Then, on an exhale, slowly lower your forearm to the original position and stop pressing, but keep the connection with the horse’s side. (As a rule of thumb, think of releasing the pressure twice as slowly as you applied it.) Repeat the exercise on both sides until the horse yields his ribcage and lifts his withers at least a little bit. This is a great release for horses who breathe shallowly (similar to a person who breathes only into her chest instead of accessing her diaphragm) and you may notice your horse sighing, inhaling more deeply than usual, yawning or other signs of letting go. Watch your horse’s flank area to see whether an increased expansion and contraction there tells you the breath is getting back that far.

Now, it’s time to put our release exercise into motion. If a horse is really sticky when asked to yield his ribcage in motion, you might need to use the forearm rib lift again in motion. Most horses, however, will respond to a bit more subtle lift after the initial unlocking. Be sure to stay balanced on both feet; because you’re still facing the horse’s side while you’re walking, you’ll need to step across and a bit forward to put this exercise into motion.

With your left hand connected to the halter noseband, stand next to the left side of your horse facing just slightly diagonally – try aiming the middle of your chest to your horse’s right ear. Spread the fingers of your right hand wide and put a slight curve into them. Place that hand on your horse’s side two-thirds to three-quarters of the way down from his spine and just behind where your leg would hang if you were mounted. Remember to stand evenly on both feet, bend your knees slightly and breathe into your lower back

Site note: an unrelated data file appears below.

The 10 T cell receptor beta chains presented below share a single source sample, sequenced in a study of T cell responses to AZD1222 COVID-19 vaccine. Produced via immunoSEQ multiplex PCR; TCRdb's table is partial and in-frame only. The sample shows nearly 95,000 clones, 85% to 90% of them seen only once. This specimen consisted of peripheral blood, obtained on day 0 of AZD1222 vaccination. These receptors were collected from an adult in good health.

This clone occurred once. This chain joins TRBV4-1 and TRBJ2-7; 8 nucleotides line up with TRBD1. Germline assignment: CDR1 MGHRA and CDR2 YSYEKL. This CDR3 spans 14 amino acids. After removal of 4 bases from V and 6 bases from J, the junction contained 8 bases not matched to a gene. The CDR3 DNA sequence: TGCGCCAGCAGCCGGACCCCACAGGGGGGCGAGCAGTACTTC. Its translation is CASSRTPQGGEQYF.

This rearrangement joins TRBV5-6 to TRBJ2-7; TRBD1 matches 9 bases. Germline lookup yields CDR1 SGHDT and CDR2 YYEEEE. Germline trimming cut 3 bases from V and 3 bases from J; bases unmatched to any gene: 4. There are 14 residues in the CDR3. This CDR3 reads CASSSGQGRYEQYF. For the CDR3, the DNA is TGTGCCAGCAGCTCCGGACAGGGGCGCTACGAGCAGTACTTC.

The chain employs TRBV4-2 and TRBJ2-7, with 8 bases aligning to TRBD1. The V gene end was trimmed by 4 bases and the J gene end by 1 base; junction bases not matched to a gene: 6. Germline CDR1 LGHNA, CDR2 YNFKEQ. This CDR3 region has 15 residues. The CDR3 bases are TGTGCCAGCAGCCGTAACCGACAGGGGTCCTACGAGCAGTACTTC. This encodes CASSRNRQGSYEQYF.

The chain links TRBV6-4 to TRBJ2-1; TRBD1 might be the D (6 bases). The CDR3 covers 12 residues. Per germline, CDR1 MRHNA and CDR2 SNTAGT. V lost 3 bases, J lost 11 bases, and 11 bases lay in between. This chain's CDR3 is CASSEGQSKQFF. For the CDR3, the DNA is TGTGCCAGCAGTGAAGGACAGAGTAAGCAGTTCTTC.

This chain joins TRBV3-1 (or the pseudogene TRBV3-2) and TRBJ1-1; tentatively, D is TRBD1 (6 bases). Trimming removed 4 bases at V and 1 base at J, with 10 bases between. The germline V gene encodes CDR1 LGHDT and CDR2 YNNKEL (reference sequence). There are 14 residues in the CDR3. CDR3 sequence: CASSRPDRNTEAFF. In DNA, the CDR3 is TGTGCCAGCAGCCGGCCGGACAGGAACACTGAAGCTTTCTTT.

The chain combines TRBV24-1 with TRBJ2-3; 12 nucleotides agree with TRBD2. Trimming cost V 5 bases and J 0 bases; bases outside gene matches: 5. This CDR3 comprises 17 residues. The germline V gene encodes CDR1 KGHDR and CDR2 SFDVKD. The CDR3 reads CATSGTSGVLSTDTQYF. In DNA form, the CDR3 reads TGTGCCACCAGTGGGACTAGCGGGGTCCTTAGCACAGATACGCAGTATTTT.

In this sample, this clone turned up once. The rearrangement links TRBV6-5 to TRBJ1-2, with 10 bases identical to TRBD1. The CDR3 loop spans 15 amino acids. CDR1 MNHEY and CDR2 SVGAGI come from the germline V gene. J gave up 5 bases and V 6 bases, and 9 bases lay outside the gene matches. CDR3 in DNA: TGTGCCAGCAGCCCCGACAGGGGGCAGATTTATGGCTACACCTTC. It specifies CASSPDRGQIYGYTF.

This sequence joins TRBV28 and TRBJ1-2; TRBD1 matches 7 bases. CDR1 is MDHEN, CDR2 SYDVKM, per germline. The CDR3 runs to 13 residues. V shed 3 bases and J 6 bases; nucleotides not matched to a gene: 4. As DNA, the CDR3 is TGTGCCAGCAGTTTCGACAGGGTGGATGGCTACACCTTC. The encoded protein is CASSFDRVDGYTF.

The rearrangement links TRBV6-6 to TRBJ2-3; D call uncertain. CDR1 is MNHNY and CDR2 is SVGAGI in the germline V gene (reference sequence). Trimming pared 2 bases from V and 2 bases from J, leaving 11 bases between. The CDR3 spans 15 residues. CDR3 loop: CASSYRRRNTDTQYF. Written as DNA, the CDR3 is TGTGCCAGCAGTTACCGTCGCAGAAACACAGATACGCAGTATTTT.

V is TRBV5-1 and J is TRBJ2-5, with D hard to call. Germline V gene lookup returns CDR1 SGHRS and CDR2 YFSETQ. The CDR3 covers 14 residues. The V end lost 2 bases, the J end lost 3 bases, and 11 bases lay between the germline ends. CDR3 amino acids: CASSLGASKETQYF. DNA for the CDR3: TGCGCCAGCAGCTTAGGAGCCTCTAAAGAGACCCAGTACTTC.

Firmly and evenly touch the horse with the heel of your hand and the pads of each finger. Adjust your pressure until you feel through the hair, the skin, the fat layer and superficial fascia to the horse’s ribs. (This takes less pressure than you might expect. Try it on your own body for a reference.) Lifting from your legs, smoothly and evenly rake your hand in a diagonal line upward and a bit forward, toward the base of the withers. You’re influencing the muscles between the ribs and moving the hair, skin and superficial tissue, sort of pushing it into a little wave ahead of your hand. Notice what happens to the horse’s alignment and his posture. He should bend a bit at the ribcage and lift at the withers.